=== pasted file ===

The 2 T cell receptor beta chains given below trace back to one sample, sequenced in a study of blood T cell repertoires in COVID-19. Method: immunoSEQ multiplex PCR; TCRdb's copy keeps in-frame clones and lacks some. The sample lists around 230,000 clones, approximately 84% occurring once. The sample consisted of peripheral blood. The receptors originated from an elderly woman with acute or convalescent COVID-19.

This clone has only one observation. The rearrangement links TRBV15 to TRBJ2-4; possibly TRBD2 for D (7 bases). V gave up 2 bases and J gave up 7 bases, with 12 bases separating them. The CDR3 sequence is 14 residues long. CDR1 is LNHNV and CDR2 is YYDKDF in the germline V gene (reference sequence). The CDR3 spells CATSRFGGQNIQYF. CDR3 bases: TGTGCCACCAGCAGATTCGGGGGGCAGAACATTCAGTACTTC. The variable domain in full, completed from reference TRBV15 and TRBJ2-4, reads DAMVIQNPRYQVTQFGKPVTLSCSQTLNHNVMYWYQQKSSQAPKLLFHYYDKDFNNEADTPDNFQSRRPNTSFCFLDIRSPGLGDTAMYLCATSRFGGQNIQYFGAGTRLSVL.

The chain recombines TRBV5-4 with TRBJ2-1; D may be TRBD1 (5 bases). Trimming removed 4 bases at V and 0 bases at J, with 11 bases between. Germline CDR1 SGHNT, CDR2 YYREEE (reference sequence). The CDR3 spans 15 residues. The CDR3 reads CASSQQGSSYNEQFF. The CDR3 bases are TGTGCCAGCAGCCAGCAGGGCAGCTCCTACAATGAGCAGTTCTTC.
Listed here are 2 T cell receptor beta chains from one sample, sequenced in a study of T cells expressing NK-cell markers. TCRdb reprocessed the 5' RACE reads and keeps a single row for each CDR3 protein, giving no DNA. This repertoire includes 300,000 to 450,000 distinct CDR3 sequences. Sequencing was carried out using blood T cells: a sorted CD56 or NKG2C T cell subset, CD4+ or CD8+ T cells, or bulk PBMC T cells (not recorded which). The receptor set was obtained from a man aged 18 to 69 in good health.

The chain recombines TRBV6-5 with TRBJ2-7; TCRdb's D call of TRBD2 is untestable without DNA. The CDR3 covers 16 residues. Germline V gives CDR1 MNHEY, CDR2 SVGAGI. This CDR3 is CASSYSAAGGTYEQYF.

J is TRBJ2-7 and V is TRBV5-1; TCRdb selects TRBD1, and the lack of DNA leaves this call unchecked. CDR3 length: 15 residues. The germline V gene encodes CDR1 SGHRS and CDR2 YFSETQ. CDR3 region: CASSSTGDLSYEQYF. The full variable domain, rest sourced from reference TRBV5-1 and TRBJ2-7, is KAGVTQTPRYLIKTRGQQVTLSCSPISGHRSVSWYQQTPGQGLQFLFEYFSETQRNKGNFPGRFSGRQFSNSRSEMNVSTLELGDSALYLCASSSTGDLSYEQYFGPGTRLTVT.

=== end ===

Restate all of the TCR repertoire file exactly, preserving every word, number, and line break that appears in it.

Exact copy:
The 2 T cell receptor beta chains given below trace back to one sample, sequenced in a study of blood T cell repertoires in COVID-19. Method: immunoSEQ multiplex PCR; TCRdb's copy keeps in-frame clones and lacks some. The sample lists around 230,000 clones, approximately 84% occurring once. The sample consisted of peripheral blood. The receptors originated from an elderly woman with acute or convalescent COVID-19.

This clone has only one observation. The rearrangement links TRBV15 to TRBJ2-4; possibly TRBD2 for D (7 bases). V gave up 2 bases and J gave up 7 bases, with 12 bases separating them. The CDR3 sequence is 14 residues long. CDR1 is LNHNV and CDR2 is YYDKDF in the germline V gene (reference sequence). The CDR3 spells CATSRFGGQNIQYF. CDR3 bases: TGTGCCACCAGCAGATTCGGGGGGCAGAACATTCAGTACTTC. The variable domain in full, completed from reference TRBV15 and TRBJ2-4, reads DAMVIQNPRYQVTQFGKPVTLSCSQTLNHNVMYWYQQKSSQAPKLLFHYYDKDFNNEADTPDNFQSRRPNTSFCFLDIRSPGLGDTAMYLCATSRFGGQNIQYFGAGTRLSVL.

The chain recombines TRBV5-4 with TRBJ2-1; D may be TRBD1 (5 bases). Trimming removed 4 bases at V and 0 bases at J, with 11 bases between. Germline CDR1 SGHNT, CDR2 YYREEE (reference sequence). The CDR3 spans 15 residues. The CDR3 reads CASSQQGSSYNEQFF. The CDR3 bases are TGTGCCAGCAGCCAGCAGGGCAGCTCCTACAATGAGCAGTTCTTC.
Listed here are 2 T cell receptor beta chains from one sample, sequenced in a study of T cells expressing NK-cell markers. TCRdb reprocessed the 5' RACE reads and keeps a single row for each CDR3 protein, giving no DNA. This repertoire includes 300,000 to 450,000 distinct CDR3 sequences. Sequencing was carried out using blood T cells: a sorted CD56 or NKG2C T cell subset, CD4+ or CD8+ T cells, or bulk PBMC T cells (not recorded which). The receptor set was obtained from a man aged 18 to 69 in good health.

The chain recombines TRBV6-5 with TRBJ2-7; TCRdb's D call of TRBD2 is untestable without DNA. The CDR3 covers 16 residues. Germline V gives CDR1 MNHEY, CDR2 SVGAGI. This CDR3 is CASSYSAAGGTYEQYF.

J is TRBJ2-7 and V is TRBV5-1; TCRdb selects TRBD1, and the lack of DNA leaves this call unchecked. CDR3 length: 15 residues. The germline V gene encodes CDR1 SGHRS and CDR2 YFSETQ. CDR3 region: CASSSTGDLSYEQYF. The full variable domain, rest sourced from reference TRBV5-1 and TRBJ2-7, is KAGVTQTPRYLIKTRGQQVTLSCSPISGHRSVSWYQQTPGQGLQFLFEYFSETQRNKGNFPGRFSGRQFSNSRSEMNVSTLELGDSALYLCASSSTGDLSYEQYFGPGTRLTVT.